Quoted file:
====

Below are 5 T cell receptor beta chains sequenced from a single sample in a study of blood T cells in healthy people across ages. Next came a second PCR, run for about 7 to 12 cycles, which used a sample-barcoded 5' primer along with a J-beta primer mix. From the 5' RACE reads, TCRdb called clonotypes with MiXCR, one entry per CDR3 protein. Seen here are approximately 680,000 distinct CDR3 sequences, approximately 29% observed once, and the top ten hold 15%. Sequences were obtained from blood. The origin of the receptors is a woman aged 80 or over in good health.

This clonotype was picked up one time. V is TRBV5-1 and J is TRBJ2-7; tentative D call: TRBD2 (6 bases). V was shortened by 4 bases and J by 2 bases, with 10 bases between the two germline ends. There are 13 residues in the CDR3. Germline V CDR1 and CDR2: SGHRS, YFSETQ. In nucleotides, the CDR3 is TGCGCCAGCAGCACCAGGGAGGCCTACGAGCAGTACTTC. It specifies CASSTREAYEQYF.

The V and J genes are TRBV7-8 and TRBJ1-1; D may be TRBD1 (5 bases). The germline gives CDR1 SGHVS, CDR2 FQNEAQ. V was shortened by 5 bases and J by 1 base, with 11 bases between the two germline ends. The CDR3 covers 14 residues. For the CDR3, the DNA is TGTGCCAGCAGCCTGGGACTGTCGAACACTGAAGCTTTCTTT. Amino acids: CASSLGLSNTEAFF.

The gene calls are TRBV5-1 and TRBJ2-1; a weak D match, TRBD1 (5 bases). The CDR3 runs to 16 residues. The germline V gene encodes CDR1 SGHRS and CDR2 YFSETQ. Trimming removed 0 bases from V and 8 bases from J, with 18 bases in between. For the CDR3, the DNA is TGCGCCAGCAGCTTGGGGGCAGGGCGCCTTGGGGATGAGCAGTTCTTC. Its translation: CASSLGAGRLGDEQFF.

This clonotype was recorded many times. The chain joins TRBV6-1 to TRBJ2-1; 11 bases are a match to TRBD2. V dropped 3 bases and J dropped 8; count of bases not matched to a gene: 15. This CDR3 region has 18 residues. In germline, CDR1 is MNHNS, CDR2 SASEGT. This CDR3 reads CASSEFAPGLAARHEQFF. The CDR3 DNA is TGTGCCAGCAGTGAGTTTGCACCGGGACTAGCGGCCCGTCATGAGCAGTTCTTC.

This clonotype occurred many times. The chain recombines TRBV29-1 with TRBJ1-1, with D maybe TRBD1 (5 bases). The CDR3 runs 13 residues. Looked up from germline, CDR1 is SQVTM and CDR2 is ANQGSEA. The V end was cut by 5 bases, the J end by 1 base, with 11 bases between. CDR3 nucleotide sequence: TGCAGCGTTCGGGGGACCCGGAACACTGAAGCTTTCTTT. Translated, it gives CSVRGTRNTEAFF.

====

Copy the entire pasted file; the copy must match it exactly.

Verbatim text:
Below are 5 T cell receptor beta chains sequenced from a single sample in a study of blood T cells in healthy people across ages. Next came a second PCR, run for about 7 to 12 cycles, which used a sample-barcoded 5' primer along with a J-beta primer mix. From the 5' RACE reads, TCRdb called clonotypes with MiXCR, one entry per CDR3 protein. Seen here are approximately 680,000 distinct CDR3 sequences, approximately 29% observed once, and the top ten hold 15%. Sequences were obtained from blood. The origin of the receptors is a woman aged 80 or over in good health.

This clonotype was picked up one time. V is TRBV5-1 and J is TRBJ2-7; tentative D call: TRBD2 (6 bases). V was shortened by 4 bases and J by 2 bases, with 10 bases between the two germline ends. There are 13 residues in the CDR3. Germline V CDR1 and CDR2: SGHRS, YFSETQ. In nucleotides, the CDR3 is TGCGCCAGCAGCACCAGGGAGGCCTACGAGCAGTACTTC. It specifies CASSTREAYEQYF.

The V and J genes are TRBV7-8 and TRBJ1-1; D may be TRBD1 (5 bases). The germline gives CDR1 SGHVS, CDR2 FQNEAQ. V was shortened by 5 bases and J by 1 base, with 11 bases between the two germline ends. The CDR3 covers 14 residues. For the CDR3, the DNA is TGTGCCAGCAGCCTGGGACTGTCGAACACTGAAGCTTTCTTT. Amino acids: CASSLGLSNTEAFF.

The gene calls are TRBV5-1 and TRBJ2-1; a weak D match, TRBD1 (5 bases). The CDR3 runs to 16 residues. The germline V gene encodes CDR1 SGHRS and CDR2 YFSETQ. Trimming removed 0 bases from V and 8 bases from J, with 18 bases in between. For the CDR3, the DNA is TGCGCCAGCAGCTTGGGGGCAGGGCGCCTTGGGGATGAGCAGTTCTTC. Its translation: CASSLGAGRLGDEQFF.

This clonotype was recorded many times. The chain joins TRBV6-1 to TRBJ2-1; 11 bases are a match to TRBD2. V dropped 3 bases and J dropped 8; count of bases not matched to a gene: 15. This CDR3 region has 18 residues. In germline, CDR1 is MNHNS, CDR2 SASEGT. This CDR3 reads CASSEFAPGLAARHEQFF. The CDR3 DNA is TGTGCCAGCAGTGAGTTTGCACCGGGACTAGCGGCCCGTCATGAGCAGTTCTTC.

This clonotype occurred many times. The chain recombines TRBV29-1 with TRBJ1-1, with D maybe TRBD1 (5 bases). The CDR3 runs 13 residues. Looked up from germline, CDR1 is SQVTM and CDR2 is ANQGSEA. The V end was cut by 5 bases, the J end by 1 base, with 11 bases between. CDR3 nucleotide sequence: TGCAGCGTTCGGGGGACCCGGAACACTGAAGCTTTCTTT. Translated, it gives CSVRGTRNTEAFF.